George A. Booth, an iron founder from Preston, gathered an extensive collection of taxidermied birds and mammals over a period of thirty years. After his death in August 1924 they were purchased for Towneley Hall with money from the Stocks Massey Bequest. The collection focused on unusual varieties of common British or European birds, often comparing a typical specimen against an unusual variety of the same species. Many are birds of atypical colouring - described in a local newspaper at the time as “freak birds” - including several completely white blackbirds and skylarks, known as leucistic specimens.
There had been a small display of natural history specimens at Towneley since 1903 but the large size of the Booth Collection required the opening of more rooms on the ground floor of the North wing. Containing over 150 varieties of birds across 300 specimens, the 143 cases of Booth’s collection displayed birds in sculpted dioramas representing their natural habitat. A short catalogue was published in 1925 and its contents can be downloaded as a pdf from www.atoz.myzen.co.uk/museum/downloads.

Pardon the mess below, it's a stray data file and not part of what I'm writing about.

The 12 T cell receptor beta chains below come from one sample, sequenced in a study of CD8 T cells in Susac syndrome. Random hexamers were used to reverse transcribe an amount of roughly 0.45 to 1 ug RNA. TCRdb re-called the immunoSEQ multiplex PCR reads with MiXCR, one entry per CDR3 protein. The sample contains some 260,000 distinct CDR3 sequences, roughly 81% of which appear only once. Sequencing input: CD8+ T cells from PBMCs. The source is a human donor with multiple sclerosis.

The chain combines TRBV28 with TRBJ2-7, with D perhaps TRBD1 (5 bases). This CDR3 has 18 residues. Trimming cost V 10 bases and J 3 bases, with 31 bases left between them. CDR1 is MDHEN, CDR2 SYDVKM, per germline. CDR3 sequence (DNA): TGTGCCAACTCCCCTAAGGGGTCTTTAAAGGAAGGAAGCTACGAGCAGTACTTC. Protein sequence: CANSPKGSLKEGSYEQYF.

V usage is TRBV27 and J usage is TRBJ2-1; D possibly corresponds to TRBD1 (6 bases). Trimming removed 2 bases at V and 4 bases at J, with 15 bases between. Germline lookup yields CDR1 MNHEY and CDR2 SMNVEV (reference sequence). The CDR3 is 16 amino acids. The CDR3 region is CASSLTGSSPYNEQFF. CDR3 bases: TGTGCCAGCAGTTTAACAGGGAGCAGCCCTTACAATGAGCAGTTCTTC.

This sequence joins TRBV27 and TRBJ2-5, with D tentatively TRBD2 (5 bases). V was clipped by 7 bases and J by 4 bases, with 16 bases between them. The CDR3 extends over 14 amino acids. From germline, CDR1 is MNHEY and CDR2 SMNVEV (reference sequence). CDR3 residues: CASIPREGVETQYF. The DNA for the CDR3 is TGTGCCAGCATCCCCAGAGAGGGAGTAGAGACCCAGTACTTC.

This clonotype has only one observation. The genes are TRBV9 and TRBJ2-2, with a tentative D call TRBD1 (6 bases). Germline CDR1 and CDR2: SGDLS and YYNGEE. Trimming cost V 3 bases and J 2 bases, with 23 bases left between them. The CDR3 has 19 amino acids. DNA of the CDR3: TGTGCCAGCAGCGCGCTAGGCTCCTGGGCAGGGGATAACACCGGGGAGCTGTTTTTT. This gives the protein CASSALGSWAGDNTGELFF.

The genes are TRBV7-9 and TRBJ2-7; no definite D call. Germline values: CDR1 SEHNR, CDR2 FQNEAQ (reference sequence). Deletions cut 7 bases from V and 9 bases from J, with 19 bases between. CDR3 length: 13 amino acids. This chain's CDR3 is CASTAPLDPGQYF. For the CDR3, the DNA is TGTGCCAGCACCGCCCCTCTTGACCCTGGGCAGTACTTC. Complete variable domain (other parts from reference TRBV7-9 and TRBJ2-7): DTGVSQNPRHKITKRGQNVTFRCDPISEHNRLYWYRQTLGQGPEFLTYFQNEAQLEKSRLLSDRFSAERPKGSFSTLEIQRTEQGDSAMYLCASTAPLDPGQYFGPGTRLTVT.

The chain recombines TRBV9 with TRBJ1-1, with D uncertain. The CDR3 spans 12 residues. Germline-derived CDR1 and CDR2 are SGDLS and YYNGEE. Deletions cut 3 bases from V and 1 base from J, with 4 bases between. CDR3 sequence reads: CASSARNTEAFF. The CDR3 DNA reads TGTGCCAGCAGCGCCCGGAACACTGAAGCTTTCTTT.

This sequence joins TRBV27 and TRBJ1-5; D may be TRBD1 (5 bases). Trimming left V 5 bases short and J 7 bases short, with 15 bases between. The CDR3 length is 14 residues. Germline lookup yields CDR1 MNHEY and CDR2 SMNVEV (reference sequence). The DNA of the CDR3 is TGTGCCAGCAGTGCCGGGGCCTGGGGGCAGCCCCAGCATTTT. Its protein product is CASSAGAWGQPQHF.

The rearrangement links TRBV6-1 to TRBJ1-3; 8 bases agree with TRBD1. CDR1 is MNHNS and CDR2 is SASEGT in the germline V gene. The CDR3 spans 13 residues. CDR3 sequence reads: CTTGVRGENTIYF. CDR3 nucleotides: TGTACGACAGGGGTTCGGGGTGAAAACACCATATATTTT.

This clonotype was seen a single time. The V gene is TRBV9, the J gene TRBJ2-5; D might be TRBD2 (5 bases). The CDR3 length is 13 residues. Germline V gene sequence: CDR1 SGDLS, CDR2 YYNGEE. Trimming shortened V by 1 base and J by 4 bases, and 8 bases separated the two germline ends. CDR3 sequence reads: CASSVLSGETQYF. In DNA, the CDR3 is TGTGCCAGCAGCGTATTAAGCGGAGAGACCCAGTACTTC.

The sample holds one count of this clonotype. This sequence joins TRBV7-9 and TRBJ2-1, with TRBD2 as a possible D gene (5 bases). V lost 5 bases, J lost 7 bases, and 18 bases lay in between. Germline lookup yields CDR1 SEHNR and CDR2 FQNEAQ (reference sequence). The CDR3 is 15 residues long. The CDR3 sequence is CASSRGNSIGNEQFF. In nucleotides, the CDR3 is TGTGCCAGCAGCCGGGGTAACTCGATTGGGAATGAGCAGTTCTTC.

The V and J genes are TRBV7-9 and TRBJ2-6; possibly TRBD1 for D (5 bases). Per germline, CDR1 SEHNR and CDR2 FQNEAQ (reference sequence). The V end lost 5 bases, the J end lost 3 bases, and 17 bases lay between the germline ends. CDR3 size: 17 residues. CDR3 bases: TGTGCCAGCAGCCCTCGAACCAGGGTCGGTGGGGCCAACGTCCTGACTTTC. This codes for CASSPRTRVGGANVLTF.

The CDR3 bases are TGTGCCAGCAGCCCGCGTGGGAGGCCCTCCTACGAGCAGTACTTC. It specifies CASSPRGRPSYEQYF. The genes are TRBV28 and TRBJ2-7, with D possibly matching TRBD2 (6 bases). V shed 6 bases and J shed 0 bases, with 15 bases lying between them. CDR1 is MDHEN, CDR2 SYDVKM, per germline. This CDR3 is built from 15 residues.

In 1977, what remained of the collection was recorded on index cards using the prefix AVE for a new labelling system. Rather than adding the entries to the accession register, the 1938 catalogue md7a was annotated using red ink (pages 6-11).